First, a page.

 Deciphering the formation history of shelf depositional and erosional elements is essential to

properly interpreting their sensitive records of environmental variability.

Locally confined sediment depocenters and erosional features in shelf systems reflect the variability

of hydrodynamic and climatic conditions (Hanebuth et al. 2011). Evolution of these elements

will be assessed by high-resolution seismo-acoustic mapping and ground-truthing (sedimentology,

geochemistry) combined with numerical sediment-transport modeling. Dislocation of such

depocenters (by sediment supply, current-topography interaction, relocation of transport pathways,

sea level) leads to a reorganization of the entire shelf system including sedimentary links

MARUM 2012-2017 70 Sediment Dynamics

from shelf to slope. We will calculate volumes and masses of sediment depocenter successions

and integrate them into a shelf-wide, LGM-to-present numerical sediment-distribution model to

unravel the dominant environmental forces and to extract responses within the shelf-slope system

in a prognostic way. Regions of interest are the shelves off SE South America, NW Spain

and the SE North Sea.

 Climate change controls the complex build-up of contouritic depositional systems by the interaction

of different forces (e.g. sea level, ocean circulation, sediment input from land, etc.).

Contouritic depositional systems are generated by long-lasting contour-parallel currents whose

strengths and boundaries are forced by variations in climate and sea level. Their architecture is

also controlled by the interaction of ocean currents with local factors such as sediment supply

and bottom topography, and by events such as abyssal storms (Rebesco and Camerlenghi,

2008). The relative impacts of these forces on depositional geometries will be assessed. Additionally,

processes triggering the sediment instability frequently observed within contouritic deposits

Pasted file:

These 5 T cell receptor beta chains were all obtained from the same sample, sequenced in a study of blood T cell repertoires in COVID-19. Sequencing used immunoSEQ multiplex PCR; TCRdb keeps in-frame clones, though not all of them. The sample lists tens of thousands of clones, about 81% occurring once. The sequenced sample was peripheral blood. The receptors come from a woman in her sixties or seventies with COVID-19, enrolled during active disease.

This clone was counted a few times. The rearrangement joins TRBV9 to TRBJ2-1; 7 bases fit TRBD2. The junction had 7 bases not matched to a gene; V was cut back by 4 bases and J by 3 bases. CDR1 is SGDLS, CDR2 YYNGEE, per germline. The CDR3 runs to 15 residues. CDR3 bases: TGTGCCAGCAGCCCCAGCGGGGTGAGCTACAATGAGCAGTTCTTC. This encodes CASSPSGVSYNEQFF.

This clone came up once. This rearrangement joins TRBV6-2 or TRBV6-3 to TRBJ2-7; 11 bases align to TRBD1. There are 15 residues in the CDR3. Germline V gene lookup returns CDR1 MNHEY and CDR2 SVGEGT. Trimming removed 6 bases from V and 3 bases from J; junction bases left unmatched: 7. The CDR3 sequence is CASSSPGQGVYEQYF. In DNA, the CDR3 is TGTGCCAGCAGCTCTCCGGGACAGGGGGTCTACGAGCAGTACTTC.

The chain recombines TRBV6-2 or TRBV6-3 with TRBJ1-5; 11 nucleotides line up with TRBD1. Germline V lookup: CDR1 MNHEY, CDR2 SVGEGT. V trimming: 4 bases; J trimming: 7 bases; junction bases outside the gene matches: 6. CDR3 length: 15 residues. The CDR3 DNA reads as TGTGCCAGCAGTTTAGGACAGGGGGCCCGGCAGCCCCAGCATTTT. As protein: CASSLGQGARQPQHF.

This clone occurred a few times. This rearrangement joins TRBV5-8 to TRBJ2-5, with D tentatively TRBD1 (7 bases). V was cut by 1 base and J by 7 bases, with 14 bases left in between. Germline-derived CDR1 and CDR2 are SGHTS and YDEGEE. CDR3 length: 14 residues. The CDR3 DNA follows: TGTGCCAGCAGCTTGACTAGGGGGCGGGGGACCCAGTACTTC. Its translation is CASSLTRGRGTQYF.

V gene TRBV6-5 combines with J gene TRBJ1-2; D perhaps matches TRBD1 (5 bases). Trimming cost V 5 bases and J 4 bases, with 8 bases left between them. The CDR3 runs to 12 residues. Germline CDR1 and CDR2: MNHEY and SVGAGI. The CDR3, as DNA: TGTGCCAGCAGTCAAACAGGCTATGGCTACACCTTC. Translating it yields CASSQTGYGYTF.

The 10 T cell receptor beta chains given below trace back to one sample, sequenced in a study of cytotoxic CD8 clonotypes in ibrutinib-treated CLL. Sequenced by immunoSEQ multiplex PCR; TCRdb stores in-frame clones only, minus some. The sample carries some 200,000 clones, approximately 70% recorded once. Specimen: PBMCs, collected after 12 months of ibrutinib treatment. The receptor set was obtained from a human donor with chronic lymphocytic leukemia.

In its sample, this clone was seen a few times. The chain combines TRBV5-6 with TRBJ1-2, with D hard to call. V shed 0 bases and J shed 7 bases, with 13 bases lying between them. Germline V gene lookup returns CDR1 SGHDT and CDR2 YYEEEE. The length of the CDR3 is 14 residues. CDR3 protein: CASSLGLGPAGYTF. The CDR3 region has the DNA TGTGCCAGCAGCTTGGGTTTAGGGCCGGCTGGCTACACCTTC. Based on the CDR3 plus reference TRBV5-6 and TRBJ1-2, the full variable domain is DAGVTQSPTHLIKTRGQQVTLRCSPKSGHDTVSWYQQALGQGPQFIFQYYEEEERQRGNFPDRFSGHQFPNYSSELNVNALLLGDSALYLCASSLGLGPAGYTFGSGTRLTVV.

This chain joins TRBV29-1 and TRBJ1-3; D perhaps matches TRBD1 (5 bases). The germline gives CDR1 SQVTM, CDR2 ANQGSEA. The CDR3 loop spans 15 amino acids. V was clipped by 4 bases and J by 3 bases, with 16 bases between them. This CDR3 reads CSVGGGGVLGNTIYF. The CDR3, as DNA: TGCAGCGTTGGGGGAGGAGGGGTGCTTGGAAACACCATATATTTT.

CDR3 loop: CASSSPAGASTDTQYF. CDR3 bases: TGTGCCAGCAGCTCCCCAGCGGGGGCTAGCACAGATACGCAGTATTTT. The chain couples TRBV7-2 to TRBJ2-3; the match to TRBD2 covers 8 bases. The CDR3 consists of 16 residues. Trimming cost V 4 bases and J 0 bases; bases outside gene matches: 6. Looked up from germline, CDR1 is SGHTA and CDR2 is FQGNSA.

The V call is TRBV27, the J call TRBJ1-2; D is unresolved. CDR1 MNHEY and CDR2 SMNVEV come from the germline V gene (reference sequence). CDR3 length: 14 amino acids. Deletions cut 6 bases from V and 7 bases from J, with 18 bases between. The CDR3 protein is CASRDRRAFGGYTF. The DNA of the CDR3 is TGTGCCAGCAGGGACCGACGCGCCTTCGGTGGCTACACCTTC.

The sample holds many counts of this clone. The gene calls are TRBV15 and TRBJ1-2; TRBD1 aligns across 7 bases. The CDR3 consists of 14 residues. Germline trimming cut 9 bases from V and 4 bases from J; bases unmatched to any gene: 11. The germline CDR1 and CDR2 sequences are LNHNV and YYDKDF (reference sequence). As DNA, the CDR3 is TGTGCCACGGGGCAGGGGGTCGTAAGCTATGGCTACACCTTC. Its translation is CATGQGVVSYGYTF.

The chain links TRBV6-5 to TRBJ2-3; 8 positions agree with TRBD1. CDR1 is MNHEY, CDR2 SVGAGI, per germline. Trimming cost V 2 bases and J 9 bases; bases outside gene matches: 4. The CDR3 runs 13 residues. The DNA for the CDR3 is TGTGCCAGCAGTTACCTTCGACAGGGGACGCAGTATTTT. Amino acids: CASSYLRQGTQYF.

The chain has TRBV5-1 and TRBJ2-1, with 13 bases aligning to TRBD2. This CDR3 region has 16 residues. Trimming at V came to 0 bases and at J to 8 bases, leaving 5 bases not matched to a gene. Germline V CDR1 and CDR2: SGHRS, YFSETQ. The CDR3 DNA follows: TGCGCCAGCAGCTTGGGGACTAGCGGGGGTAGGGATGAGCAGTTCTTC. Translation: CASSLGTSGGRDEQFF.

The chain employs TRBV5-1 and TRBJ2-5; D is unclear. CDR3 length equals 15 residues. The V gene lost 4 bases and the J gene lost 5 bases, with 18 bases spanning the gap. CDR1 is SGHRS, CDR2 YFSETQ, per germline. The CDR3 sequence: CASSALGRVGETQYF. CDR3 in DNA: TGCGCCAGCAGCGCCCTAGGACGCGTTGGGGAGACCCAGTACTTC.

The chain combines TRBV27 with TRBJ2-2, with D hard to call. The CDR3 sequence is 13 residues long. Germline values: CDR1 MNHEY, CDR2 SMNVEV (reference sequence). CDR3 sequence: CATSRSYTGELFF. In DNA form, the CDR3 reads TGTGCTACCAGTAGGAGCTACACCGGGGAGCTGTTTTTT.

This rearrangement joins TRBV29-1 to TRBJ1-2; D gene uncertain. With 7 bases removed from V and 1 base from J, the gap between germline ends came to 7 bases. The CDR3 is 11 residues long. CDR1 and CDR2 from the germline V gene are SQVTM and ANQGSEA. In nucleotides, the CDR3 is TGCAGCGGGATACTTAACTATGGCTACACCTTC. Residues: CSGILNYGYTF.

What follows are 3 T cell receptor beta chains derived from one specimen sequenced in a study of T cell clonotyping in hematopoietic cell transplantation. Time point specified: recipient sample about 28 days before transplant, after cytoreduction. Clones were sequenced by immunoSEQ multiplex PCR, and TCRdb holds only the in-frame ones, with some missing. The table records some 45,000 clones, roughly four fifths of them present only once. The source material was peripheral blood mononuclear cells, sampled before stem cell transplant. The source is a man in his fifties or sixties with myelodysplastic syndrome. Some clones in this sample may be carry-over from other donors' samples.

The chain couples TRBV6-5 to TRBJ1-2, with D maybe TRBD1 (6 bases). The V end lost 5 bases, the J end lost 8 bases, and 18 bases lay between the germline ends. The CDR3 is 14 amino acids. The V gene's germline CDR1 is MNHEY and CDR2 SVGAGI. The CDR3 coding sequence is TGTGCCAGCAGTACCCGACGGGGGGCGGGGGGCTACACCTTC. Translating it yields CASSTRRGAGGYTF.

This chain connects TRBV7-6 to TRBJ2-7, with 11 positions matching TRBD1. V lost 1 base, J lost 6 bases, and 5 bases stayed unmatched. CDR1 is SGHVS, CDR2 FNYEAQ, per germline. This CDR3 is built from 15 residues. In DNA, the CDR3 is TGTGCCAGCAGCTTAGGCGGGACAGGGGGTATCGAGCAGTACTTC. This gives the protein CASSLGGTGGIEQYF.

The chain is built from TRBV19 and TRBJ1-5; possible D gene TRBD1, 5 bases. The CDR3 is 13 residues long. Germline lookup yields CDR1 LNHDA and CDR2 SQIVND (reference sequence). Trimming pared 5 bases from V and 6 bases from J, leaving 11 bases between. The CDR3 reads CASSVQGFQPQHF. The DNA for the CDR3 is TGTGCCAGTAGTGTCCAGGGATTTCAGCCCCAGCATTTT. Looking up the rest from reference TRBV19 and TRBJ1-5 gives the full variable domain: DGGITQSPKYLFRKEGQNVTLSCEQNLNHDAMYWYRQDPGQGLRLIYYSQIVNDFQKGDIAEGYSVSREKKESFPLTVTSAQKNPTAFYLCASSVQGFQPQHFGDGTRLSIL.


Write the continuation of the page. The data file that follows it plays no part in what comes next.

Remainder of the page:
will be investigated. Focusing on the current-dominated slope off Argentina/Uruguay,

seismo-acoustic, sedimentological, geochemical, geotechnical and transport/depositional modeling

approaches will be used to decipher the relevant long- and short-term processes.

 Sediment dynamics within submarine canyons are governed by climate-controlled down-slope

transport processes and the interaction of along-slope transport and seafloor morphology.

Canyon systems operate either as primary conduits for sediments from the continental margin to

the deep sea or as major sediment sinks. Sea-level changes control the sediment delivery by

changing the shelf configuration and by influencing the dynamics of bottom currents, and therefore

their interaction with the canyon topography (Henrich et al. 2009). The type and volume of

material available and the sediment transport mode are linked to the climatic regime. In particular,

variations in the frequency and volume of turbidite successions will be explored in the context of

regional paleoceanographic (contour-currents) and paleoclimatic changes. We will apply geophysical,

geotechnical, sedimentological (MeBo drilling) and geochemical methods to the study of

canyon systems off SE South America and NW Africa.